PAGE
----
Uber performs U-turn on Macau exit plan

HONG KONG (Reuters) - Global ride-hailing company Uber Technologies has aborted plans to pull out of Macau, citing support from residents in the Chinese-ruled gambling hub.

An illustration picture shows the logo of car-sharing service app Uber on a smartphone next to the picture of an official German taxi sign September 15, 2014. REUTERS/Kai Pfaffenbach/Illustration/File Photo

Uber launched in Macau less than a year ago but announced at the end of August that it would withdraw from the former Portuguese colony because its drivers faced total fines of 10 million patacas ($1.25 million).

The Macau government has taken a firm stance against Uber, with Secretary for Security Wong Sio Chak stating that the service violated local laws.

“After much deliberation, Uber will continue to serve the riders and drivers of Macau, the company said in a statement on its website.

“The unprecedented amount of support we received over the past few weeks has been overwhelming.”

The statement said the company had received 23,000-plus online signatures in support of its service and also thanked riders, drivers, residents, visitors and legislators who had championed the company’s cause.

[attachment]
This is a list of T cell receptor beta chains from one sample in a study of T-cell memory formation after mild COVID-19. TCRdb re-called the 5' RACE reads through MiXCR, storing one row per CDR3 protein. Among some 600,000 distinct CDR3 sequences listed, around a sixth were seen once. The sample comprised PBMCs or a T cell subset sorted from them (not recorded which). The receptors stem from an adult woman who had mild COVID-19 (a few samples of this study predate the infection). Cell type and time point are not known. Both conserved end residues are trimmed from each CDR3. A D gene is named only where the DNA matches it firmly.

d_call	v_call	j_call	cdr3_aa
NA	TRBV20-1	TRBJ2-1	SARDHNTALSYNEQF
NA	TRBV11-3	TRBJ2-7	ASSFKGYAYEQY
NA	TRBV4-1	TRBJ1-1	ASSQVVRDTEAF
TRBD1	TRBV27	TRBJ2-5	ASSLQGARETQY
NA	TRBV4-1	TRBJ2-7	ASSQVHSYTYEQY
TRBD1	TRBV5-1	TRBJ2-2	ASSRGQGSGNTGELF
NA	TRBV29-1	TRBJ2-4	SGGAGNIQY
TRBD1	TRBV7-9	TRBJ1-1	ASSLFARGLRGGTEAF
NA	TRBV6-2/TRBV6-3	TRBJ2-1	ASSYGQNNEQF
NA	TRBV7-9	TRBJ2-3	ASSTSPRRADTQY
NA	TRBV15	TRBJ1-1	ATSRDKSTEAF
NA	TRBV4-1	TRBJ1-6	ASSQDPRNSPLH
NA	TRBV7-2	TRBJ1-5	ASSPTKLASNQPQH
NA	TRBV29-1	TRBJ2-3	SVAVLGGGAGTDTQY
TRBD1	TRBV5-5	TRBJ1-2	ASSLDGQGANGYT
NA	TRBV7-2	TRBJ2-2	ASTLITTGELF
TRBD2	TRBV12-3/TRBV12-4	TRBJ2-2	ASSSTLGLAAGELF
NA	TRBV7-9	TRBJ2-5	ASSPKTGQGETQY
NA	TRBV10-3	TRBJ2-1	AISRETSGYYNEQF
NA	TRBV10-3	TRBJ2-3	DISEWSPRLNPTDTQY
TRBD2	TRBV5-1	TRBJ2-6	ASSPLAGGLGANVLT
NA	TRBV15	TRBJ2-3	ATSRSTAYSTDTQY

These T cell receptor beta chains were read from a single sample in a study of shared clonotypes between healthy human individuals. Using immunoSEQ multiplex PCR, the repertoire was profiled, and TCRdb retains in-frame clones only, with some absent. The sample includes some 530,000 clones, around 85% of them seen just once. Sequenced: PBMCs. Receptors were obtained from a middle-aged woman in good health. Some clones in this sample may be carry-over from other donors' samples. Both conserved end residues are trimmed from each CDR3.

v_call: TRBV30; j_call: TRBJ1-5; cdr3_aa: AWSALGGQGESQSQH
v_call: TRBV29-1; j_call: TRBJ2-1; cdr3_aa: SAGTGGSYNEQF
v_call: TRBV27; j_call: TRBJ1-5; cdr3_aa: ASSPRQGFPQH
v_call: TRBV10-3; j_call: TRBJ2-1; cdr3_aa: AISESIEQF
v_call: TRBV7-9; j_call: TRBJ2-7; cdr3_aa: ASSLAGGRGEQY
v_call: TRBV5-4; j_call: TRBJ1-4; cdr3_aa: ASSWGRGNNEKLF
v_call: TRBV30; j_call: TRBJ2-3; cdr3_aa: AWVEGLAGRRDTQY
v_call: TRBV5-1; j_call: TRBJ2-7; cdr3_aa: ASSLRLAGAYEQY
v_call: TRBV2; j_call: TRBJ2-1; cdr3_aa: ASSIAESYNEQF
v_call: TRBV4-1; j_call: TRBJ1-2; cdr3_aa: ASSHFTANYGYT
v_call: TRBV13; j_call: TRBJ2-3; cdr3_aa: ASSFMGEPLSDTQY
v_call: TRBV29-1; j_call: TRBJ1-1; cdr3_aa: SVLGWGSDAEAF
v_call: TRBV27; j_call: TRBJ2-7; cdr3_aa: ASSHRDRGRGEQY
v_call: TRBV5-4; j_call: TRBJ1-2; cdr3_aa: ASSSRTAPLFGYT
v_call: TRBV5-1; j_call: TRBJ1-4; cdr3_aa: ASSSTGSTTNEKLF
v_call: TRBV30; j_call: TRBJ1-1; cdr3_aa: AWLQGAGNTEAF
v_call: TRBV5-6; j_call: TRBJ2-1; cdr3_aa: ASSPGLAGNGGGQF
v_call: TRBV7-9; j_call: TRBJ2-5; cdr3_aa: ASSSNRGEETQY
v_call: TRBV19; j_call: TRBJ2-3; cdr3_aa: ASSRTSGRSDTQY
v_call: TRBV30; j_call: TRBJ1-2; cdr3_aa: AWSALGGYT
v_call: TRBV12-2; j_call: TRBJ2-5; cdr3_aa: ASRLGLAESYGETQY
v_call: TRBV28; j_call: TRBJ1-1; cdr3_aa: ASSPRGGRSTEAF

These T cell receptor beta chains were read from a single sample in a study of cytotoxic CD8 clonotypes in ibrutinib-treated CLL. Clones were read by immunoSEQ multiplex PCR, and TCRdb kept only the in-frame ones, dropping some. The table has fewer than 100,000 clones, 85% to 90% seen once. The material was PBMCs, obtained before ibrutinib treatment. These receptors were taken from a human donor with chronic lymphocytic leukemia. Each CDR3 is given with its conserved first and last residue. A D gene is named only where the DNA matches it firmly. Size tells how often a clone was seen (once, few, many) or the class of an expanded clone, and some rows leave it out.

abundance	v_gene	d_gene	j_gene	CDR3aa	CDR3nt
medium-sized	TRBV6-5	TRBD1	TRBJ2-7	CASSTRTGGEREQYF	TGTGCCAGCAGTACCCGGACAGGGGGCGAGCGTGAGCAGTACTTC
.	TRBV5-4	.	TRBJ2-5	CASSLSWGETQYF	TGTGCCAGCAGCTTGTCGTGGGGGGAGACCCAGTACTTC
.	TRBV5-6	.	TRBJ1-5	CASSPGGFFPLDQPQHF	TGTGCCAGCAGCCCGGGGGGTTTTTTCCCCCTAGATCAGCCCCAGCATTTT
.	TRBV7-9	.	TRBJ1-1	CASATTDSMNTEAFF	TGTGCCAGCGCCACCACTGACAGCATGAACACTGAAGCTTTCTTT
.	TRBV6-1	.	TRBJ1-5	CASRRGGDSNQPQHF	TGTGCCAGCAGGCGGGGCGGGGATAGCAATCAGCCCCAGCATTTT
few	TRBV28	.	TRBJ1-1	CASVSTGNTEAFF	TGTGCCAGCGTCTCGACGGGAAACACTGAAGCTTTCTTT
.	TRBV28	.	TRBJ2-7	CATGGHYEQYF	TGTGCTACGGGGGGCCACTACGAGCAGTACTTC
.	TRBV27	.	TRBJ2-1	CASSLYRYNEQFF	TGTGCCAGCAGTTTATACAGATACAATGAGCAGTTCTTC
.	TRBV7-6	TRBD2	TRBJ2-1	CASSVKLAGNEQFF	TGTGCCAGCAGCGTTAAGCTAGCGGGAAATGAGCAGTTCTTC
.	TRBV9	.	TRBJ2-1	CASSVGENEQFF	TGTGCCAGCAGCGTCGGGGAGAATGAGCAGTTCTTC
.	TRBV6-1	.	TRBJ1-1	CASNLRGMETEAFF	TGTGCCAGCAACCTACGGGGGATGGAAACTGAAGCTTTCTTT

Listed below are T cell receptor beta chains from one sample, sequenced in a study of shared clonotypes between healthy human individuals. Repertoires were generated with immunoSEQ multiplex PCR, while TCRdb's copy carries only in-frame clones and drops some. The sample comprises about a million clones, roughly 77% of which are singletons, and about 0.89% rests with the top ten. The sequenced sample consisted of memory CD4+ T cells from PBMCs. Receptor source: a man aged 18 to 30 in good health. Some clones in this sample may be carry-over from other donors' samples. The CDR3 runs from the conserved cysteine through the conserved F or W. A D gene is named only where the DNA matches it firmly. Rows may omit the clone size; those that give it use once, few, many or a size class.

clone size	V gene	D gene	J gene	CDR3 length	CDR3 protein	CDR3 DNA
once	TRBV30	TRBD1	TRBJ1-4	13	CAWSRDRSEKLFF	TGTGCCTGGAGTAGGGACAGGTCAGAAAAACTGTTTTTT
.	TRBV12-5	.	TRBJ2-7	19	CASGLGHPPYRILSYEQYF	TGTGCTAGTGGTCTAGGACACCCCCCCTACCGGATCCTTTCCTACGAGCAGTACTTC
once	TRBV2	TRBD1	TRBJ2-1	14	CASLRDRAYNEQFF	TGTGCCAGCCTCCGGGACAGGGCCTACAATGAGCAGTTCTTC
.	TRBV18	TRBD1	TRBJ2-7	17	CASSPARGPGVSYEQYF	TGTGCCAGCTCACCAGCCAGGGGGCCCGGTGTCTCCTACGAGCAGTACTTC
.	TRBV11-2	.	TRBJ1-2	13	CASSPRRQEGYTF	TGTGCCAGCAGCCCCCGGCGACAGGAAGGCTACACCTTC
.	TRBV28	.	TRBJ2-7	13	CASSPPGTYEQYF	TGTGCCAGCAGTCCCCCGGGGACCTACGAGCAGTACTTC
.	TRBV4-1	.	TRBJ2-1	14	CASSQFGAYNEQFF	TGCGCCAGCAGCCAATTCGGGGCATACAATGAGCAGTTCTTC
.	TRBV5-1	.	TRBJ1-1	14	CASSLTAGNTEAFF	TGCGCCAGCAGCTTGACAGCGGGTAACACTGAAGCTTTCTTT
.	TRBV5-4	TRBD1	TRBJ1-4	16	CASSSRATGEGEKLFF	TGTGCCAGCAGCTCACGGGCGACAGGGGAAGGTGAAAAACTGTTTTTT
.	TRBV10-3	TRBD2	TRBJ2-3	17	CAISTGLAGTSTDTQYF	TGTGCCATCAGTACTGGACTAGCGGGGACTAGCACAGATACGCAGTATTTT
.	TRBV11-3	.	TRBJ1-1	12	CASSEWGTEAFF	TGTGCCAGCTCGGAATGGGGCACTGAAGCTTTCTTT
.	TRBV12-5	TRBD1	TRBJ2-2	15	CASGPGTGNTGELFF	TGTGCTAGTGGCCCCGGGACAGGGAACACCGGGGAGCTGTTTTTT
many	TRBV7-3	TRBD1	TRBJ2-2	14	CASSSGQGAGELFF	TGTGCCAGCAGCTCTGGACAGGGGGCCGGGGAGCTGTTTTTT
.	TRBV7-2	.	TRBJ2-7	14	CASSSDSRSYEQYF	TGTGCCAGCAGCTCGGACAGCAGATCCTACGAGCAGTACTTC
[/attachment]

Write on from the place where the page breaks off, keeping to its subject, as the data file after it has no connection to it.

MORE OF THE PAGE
“We hope the Government will follow the example set by progressive, pro-innovation policymakers around the region and the world in recognising the role ride-sharing can play in moving Macau forward,” Uber said.

Macau government officials were not immediately available to comment.

Uber has about 2,000 full-time and part-time drivers in the territory and though Macau isn’t a large market Uber’s exit would have been another blow to the fast-growing U.S. company’s ambitions in the region.

Its costly two-year battle to break into the potentially lucrative Chinese market was brought to a close this month with the sale of its operations in the country to Didi Chuxing, though the U.S. company has retained a 20 percent stake.

Uber could also be forced out of Taiwan after authorities demanded that the company pay a sales tax bill and it has also come under legal scrutiny in Hong Kong.

(This version of the story corrects size of retained stake in paragraph 10 to 20 percent, not 5 percent)

Reporting by Farah Master; Editing by David Goodman